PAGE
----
In my last blog post, I touched on the topic of our obsessions with our autistic children. I believe obsessions are more or less a fact of life for children on the spectrum.
Here’s how we handled our child’s obsessions:
First, we accepted our child’s obsessive tendencies. He has one obsession then he gets onto another obsession. Transformers, drawing pictures of cruise ships (over and over again), looking at the moon through his telescope, and many more.
Honestly, after we got used to them, we would always realize a new obsession had emerged and we’d say (with a smile), “Well, looks like he’s into cursive writing now.”
What do we do?
We embrace our child’s obsessions.
How did we do this?
For example, if he liked fire trucks, we bought him a fire truck book. Or got one from the library. Or let him learn about fire trucks on the Internet.
Look what we’d accomplish by “feeding” his obsessions. Our child learned how to read and he learned how to use a computer. His reading about fire trucks didn’t bother us because our child needed to learn how to read anyway. Why not about fire trucks?
What else did we do?
We discussed his obsessions. Like every parent, I want to be able to connect with my child. I want to be able to talk to him. Unfortunately, my child is not always interested in what I’m interested in. So I’d start a discussion about what was interesting to him. One of his obsessions.
I not only have a discussion with my son but I often learn something!
When our child wanted to learn about power poles, for example, he began to learn about electricity. We got a book about electricity and read it together. We learned about electricity together and had something to talk to him about. Why not?
Are obsessions harmful?
We do set limits.
For example, our child is not allowed to ask us the same question over and over again. I’ll say to him, “I’ve already answered your question. How many times do you ask me the same question?”
His response? “One time, Mommy.” And then he stops.
I cut him off because we’ve instituted a rule about asking the same question only one time. When he asks it again, I might answer it a second time but then I usually remind him about the one time only rule.
Over time, he’s gotten much better about this. We went through a period when a question would be asked, oh, fifty times a day. Now it’s once or twice!
What about other obsessions?
Our child has time limits for his computer time because his computer is his number one obsession. It has been for about two years now.
Computers are a problem with many of our kids. Autistic children love computers because they get to be alone and “connect” with something that feels safe to them. If we’d let our child, he would probably stay on the computer for most of a day.
How do you limit computer time?
A timer works for us. I’ll give him 10 minutes of computer time, 20 minutes, or even an hour (usually only on weekends). He puts that exact number on his timer and does a reasonably good job of getting off his computer with the ding of the alarm.
Is our system perfect?
Of course not.
One problem we have has to do with his ability to get off a compute at the sound of the ding. I stated that he’s reasonably good at it. He’s not perfect, though.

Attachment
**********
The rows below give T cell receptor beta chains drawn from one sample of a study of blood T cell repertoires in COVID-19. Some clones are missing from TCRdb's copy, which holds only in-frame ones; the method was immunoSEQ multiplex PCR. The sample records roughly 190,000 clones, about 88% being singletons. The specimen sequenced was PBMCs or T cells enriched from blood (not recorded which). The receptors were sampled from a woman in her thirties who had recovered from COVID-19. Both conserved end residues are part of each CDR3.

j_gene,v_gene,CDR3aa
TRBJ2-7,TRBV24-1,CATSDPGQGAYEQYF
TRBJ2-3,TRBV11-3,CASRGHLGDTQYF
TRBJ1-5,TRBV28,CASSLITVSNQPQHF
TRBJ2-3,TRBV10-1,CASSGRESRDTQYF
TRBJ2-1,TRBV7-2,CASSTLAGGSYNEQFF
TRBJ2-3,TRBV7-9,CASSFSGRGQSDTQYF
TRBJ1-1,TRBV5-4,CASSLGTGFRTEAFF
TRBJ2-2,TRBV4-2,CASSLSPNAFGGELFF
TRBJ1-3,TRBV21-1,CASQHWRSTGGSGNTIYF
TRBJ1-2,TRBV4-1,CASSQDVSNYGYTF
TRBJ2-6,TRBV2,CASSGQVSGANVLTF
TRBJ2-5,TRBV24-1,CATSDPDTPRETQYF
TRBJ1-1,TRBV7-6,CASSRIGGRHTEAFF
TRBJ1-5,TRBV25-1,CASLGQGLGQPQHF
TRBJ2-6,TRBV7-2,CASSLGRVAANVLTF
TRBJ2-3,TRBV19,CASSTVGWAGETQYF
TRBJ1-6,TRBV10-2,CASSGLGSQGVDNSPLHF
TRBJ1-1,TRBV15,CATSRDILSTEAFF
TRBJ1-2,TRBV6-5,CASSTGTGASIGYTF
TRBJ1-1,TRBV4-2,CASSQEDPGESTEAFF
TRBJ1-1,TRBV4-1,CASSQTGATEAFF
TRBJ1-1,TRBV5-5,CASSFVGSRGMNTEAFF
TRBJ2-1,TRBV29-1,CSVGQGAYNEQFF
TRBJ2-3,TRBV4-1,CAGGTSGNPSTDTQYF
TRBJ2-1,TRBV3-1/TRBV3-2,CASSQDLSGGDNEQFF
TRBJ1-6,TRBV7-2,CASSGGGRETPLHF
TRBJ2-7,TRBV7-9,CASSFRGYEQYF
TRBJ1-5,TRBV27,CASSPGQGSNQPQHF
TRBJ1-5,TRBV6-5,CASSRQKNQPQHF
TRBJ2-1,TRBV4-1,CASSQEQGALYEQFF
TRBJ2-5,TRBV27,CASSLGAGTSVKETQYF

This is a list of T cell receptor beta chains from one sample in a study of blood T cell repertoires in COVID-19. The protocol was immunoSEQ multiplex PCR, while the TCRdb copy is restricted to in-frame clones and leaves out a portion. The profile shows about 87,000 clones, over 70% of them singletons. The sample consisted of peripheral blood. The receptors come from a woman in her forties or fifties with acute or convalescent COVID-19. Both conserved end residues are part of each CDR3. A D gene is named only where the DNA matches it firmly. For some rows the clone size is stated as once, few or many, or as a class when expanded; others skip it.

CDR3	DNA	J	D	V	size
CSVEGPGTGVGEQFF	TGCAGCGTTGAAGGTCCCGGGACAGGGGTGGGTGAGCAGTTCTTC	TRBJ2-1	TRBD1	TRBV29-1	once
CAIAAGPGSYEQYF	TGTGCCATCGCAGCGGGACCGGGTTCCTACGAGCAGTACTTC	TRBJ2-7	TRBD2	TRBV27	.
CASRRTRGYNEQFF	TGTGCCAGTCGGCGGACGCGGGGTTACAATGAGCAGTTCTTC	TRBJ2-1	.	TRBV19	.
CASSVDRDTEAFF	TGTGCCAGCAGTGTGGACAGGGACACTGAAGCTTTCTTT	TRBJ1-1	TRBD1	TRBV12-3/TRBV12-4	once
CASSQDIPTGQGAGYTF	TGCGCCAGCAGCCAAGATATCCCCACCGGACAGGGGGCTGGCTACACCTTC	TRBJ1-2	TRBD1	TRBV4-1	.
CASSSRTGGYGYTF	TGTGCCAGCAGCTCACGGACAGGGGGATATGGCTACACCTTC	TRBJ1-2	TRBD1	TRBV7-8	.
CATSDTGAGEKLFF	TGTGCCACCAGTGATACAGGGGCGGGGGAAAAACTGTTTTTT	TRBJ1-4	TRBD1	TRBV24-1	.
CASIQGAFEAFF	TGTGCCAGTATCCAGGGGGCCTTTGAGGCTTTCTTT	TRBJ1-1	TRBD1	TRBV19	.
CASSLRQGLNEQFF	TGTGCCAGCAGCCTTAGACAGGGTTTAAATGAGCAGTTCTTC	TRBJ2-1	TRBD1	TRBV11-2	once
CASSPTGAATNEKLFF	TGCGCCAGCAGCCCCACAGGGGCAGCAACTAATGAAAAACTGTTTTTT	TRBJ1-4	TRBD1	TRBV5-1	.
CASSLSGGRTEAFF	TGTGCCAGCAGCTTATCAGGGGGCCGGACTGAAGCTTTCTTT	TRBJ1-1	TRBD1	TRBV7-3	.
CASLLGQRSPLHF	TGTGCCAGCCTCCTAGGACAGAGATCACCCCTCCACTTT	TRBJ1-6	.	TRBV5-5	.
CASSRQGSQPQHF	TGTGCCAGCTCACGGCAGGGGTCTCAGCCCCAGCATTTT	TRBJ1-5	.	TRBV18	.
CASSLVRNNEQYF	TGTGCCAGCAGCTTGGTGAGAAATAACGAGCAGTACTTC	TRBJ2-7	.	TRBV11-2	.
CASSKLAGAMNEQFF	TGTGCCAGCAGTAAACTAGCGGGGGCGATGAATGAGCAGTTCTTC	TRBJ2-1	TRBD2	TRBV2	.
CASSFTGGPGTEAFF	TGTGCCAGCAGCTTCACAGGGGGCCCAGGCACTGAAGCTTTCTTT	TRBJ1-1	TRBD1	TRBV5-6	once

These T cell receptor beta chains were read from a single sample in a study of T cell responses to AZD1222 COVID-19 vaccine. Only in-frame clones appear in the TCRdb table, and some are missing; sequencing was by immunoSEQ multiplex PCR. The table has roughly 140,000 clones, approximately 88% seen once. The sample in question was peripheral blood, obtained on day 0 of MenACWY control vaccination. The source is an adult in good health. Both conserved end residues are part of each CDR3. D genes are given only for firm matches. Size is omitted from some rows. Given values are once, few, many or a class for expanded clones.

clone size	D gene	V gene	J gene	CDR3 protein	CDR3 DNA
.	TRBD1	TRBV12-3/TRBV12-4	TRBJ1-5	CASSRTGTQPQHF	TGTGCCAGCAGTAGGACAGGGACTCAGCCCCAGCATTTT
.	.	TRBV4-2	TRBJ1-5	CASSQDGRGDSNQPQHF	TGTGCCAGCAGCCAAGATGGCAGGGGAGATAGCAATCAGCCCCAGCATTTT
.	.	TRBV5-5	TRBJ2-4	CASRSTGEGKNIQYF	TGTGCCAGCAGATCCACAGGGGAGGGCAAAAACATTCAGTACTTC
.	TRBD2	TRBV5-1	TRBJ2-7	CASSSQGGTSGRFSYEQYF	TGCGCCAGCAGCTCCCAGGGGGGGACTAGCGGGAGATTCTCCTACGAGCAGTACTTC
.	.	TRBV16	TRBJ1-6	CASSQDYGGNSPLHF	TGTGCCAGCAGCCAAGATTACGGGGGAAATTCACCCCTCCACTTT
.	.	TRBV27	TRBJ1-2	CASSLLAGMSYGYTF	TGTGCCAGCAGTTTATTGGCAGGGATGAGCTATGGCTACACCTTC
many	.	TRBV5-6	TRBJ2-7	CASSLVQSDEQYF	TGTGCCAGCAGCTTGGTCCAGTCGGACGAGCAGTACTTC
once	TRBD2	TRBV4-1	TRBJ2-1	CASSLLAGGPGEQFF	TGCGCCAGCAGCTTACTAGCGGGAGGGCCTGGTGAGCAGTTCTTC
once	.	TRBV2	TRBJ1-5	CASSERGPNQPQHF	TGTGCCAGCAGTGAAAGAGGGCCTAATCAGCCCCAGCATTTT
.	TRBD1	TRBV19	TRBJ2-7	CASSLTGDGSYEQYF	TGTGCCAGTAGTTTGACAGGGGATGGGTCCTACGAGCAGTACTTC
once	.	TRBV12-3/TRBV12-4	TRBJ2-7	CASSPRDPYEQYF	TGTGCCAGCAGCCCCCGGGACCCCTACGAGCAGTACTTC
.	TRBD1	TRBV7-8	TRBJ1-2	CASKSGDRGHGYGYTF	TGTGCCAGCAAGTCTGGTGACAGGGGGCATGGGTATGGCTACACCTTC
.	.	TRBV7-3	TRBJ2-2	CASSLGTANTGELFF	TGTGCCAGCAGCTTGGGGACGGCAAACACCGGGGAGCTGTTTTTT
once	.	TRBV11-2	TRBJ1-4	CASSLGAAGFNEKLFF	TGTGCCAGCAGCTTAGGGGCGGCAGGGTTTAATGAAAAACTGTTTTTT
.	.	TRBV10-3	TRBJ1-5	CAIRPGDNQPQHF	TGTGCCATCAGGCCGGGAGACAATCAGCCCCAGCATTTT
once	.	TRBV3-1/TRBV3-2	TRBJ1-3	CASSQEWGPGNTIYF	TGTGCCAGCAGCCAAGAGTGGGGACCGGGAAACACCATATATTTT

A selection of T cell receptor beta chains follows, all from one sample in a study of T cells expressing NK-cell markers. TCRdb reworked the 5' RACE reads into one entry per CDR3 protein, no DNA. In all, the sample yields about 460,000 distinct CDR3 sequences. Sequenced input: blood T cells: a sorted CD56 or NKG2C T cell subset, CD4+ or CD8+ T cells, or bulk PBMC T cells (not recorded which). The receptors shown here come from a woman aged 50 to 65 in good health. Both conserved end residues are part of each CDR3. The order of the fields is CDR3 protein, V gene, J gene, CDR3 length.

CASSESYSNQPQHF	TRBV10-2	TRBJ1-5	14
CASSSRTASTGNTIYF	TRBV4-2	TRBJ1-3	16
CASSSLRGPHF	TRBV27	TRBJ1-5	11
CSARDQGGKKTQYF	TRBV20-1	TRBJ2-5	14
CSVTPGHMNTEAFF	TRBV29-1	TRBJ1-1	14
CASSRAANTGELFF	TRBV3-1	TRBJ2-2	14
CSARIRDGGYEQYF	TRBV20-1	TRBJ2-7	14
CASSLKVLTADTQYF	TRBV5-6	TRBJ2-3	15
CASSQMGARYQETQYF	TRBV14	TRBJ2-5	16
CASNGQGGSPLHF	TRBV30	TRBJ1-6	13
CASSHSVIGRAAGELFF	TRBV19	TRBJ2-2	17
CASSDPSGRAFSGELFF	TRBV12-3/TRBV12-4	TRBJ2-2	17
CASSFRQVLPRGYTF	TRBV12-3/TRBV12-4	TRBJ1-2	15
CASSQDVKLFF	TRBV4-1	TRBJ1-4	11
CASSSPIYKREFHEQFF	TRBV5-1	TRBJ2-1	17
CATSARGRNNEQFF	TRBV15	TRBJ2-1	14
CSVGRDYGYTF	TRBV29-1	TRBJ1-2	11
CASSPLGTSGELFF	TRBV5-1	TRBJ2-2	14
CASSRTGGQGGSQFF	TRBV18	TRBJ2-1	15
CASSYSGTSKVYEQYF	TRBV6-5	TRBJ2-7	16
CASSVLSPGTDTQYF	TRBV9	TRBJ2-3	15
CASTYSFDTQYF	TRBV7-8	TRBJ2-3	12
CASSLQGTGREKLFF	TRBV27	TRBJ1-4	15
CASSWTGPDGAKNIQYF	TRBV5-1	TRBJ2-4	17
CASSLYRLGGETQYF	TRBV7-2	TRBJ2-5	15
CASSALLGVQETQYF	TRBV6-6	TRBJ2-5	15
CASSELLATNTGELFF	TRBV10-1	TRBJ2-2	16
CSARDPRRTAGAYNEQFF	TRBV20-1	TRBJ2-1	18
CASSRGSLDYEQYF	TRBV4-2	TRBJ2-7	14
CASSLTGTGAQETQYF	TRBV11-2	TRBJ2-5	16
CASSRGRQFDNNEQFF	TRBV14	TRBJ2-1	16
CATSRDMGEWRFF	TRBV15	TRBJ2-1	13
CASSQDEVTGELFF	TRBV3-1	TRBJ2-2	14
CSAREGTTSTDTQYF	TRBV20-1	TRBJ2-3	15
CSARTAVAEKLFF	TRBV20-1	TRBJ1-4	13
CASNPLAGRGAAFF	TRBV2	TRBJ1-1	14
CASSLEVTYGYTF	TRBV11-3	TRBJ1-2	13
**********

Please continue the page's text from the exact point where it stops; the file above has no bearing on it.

This is a problem sometimes because child with autism have a strong desire to finish what they’ve started. They do not like to stop in the middle of a TV program or in the middle of a computer game. They get obsessed by stopping “properly.” This is yet another version of their ability to obsess on things. Think of it as an obsession on top of an obsession.
What am I getting at?
My child and I have had plenty of arguments about getting off the computer. For the most part, my rule is when his time is up, he needs to get off.
He’ll sometimes argue that he’s not done yet.
Honestly, if he only has one minute left on a video, I’ll usually let him finish. On the flip side, I can usually tell when something isn’t going to end soon. So I have to tell him that his time is up and he has to get off. It’s usually bedtime or time to go to school when this happens. But I remind him of the rules.
My child has protested, many times. We try very hard not to bend this rule too much. We do not put more time on the timer or walk away giving our child what he wants. We have set our own limits and we do a reasonably good job of keeping to our limits.
How else can you help your child transition out of an obsession?
If you’re going to use a timer, remember this little trick…give countdown warnings. Our child likes it better when he knows that he only have 5 of his allotted 20 minutes left. We have found that it’s easier to get him to transition if he’s less surprised that his time is over.
What else about obsessions?
My final thoughts are simple. Try to embrace who your child is. If they are obsessive, that’s who they are. It’s still your child. And you may not be able to do anything about those obsessions.
Having a child with obsessive behavior makes our job that much harder. But, really, isn’t it a job that’s worth it? I have learned so much because my child has had an interest in maps, astronomy, and electricity. My personal knowledge has increased.
I wouldn’t trade that knowledge for anything nor would I stop my child from having healthy interests. His smile when he talks about the cursive letter “G” or his Super Mario Brothers game or his Wii golf score makes me melt. And, hopefully, your child’s obsession makes you melt, too.